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Peak Oil 'To Do' List: Why We Should Do These Things Anyway

There are economists who "know" that the world will come up with a cheap, effective, and widely available substitute for oil before we run short of it. And so, it follows that "getting ready" for a permanent oil shortage through concerted civic and governmental action is a "waste of resources." But even if they are right about the miraculous and timely appearance of oil substitutes, are they right that the things we would do as a global society to prepare for world peak oil production are a "waste of resources?" To address that issue I've prepared a Peak Oil "To Do" List. (I don't claim it to be exhaustive.)

1. Convert to organic agriculture and grow as much of our food locally as possible.

Why we should do it anyway: Besides the obvious energy benefits (no use of oil-based pesticides and herbicides or natural gas-derived fertilizers), organic agriculture would return fertility to soil destroyed by decades of industrial chemical agriculture. It would move us toward a truly sustainable system of agriculture. Beyond this, local agriculture would improve local economies everywhere and give all of us the much better food security that comes from locally produced food. In addition, relationships between farmer and consumer would restore the link in people's minds between the land and their well-being. Consumers would get farm produce that is by definition fresher and more healthful than anything trucked in from far away. For those who say we can't feed the world with organic agriculture, recent studies suggest just the opposite.

2. Relocalize daily living, work and commerce.

Why we should do it anyway: Do people still believe that the destruction brought to our communities courtesy of globalization is a plus? Does the devastation of main streets across America by Wal-Mart and the hollowing out of American manufacturing and loss of jobs make us stronger? People have lived in local economies until very recently in human history. This is not a new or radical concept. Shouldn't patronizing those in our community, in our state and in our country be a priority? Living in communities that reestablish the bonds of neighborhood, living near where we work, shopping near where we live--these actions not only reduce our consumption of resources, they improve our communities by bringing us closer together and involving us in the social, cultural and democratic life of those communities.

3. Vastly expand public transportation.

Why we should do it anyway: Beyond the obvious benefits of reducing our total energy consumption, public transportation reduces traffic congestion and the costs of maintaining our transportation infrastructure. Properly done, it can make travel more convenient than the current system. (Imagine high-speed trains between all major cities and compare that to a trip on an airplane.) Public transportation democratizes the benefits of our society by making them more easily available to all citizens regardless of their means. That's good for everyone. Public transportation also offers another venue for us to get to know one another and come to trust one another as fellow citizens.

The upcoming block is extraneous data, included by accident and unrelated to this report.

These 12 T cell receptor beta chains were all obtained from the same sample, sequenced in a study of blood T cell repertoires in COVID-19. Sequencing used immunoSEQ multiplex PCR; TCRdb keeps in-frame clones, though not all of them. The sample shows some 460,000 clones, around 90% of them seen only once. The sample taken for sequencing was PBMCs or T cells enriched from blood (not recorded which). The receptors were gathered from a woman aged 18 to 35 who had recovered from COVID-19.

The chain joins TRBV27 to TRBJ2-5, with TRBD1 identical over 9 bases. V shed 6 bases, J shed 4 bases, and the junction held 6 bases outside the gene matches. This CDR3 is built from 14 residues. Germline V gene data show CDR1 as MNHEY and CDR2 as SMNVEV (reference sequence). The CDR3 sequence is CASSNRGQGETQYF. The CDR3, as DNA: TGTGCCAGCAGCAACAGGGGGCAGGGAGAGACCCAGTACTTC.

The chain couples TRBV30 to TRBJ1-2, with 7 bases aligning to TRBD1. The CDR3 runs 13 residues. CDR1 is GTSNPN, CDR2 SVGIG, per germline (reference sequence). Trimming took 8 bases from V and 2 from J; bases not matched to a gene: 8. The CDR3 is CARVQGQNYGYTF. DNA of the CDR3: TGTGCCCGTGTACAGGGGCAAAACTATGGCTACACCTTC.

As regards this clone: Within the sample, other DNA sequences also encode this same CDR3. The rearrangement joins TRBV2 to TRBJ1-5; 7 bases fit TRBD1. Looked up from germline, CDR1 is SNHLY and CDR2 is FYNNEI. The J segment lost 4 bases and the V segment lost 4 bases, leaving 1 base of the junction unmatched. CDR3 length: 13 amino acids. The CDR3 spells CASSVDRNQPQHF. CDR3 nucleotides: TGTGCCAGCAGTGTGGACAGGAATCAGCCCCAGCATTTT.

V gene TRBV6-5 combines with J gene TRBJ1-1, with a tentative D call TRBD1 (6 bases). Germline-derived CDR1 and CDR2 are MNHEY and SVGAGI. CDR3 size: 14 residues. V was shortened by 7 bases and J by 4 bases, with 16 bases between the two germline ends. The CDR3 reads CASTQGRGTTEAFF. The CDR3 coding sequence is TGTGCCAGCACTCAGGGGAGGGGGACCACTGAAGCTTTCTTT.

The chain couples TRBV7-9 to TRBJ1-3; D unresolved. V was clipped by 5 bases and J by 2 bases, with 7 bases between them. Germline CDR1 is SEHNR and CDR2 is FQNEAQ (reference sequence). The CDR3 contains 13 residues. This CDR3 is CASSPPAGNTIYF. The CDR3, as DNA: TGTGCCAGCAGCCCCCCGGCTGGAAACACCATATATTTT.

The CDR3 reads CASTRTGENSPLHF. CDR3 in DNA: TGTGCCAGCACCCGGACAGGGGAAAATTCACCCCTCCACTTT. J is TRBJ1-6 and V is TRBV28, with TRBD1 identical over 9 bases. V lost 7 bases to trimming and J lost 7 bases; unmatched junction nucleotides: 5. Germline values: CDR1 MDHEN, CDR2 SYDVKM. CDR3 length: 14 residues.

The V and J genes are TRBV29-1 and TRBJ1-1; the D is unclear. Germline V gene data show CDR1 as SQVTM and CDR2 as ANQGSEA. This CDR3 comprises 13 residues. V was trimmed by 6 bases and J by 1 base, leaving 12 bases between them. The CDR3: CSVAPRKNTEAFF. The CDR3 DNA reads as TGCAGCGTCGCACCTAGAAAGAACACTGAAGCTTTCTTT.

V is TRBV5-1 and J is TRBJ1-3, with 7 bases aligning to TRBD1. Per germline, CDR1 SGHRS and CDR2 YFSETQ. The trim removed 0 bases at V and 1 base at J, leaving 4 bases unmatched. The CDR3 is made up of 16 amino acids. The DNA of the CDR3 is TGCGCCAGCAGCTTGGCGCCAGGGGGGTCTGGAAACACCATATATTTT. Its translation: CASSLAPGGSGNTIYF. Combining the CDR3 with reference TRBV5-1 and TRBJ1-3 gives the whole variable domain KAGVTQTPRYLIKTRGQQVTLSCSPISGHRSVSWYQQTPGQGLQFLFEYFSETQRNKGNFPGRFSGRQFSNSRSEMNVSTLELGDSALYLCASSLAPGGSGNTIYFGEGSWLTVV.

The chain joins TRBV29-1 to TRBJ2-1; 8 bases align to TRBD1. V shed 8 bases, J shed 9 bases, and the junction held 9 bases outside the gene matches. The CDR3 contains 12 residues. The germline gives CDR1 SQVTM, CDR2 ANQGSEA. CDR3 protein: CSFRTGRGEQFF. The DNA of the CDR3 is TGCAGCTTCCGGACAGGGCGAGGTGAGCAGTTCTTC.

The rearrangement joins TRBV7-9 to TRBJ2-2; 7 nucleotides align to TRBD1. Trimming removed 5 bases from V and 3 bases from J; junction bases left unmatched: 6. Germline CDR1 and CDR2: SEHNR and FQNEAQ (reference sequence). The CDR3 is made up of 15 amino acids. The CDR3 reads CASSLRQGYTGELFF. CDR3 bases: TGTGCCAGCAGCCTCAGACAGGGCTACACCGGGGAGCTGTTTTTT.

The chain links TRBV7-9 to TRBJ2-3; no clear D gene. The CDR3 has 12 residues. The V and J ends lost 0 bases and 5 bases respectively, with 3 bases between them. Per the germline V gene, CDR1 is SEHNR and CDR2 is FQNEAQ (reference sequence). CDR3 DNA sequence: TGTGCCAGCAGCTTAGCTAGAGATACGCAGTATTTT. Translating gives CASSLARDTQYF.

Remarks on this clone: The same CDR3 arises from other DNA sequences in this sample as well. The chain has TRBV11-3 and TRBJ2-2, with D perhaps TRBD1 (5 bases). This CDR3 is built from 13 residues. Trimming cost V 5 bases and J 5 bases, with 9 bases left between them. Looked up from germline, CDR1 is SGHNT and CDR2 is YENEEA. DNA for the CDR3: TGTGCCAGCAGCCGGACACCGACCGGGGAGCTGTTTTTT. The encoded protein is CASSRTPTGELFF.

4. Convert to non-polluting, renewable energy sources.

Why we should do it anyway: Even if we weren't facing hydrocarbon energy shortages, the dangers of global warming are so great that moving to renewable energy sources is crucial. Now, do I need to convince anyone that we need non-polluting energy sources? Besides this, the use of local distributed energy sources such a wind and solar would give communities and individuals more control over their lives.

5. Seek to stabilize and then gradually reduce world population.

Why we should do it anyway: Some economists fear that we aren't having enough children in Western industrialized countries. This is because they believe that older people will simply not contribute enough to our economy as they age. That has proven to be a groundless belief. Many older people go on to second careers when they retire or work part time. The main reason to reduce population over time is, of course, to reduce pressure on resources. A humane, gradual reduction flies in the face of our perpetual growth ideology, but such a reduction will head off the inevitable and perhaps not so humane reductions that nature would impose upon us.

6. Vastly increase the efficiency of industry.

Why we should do it anyway: Industrial societies have practically made a fetish of waste. Our economies won't function without it, it seems. But, it doesn't have to be this way. We can have many (but probably not all) of the benefits of a modern technical society with literally a fraction of the resources we now use. We just have to decide that efficiency is important and build in the incentives for it. The resulting smaller ecological footprint will be better for us and for every other living thing on the planet.

7. Lead fully engaged lives every day.

Why we should do it anyway: This is a very general and trite suggestion. But for those who believe peak world oil production may arrive soon, the future may seem incredibly bleak. This uncertainty about the future, however, should make us more appreciative of and engaged in the moment. We should attempt to enjoy what we have now as much as possible while working in the present for a better future. On a philosophical plane, none of us know what we as individuals will encounter tomorrow or the next day. Wouldn't it be a good idea to enjoy today as much as possible no matter what we believe the future holds?

Kurt Cobb is a freelance writer who focuses on environmental and natural resource issues. He authors a weblog called Resource Insights.

Editorial Notes: The original weblog entry has comments from readers. -BA

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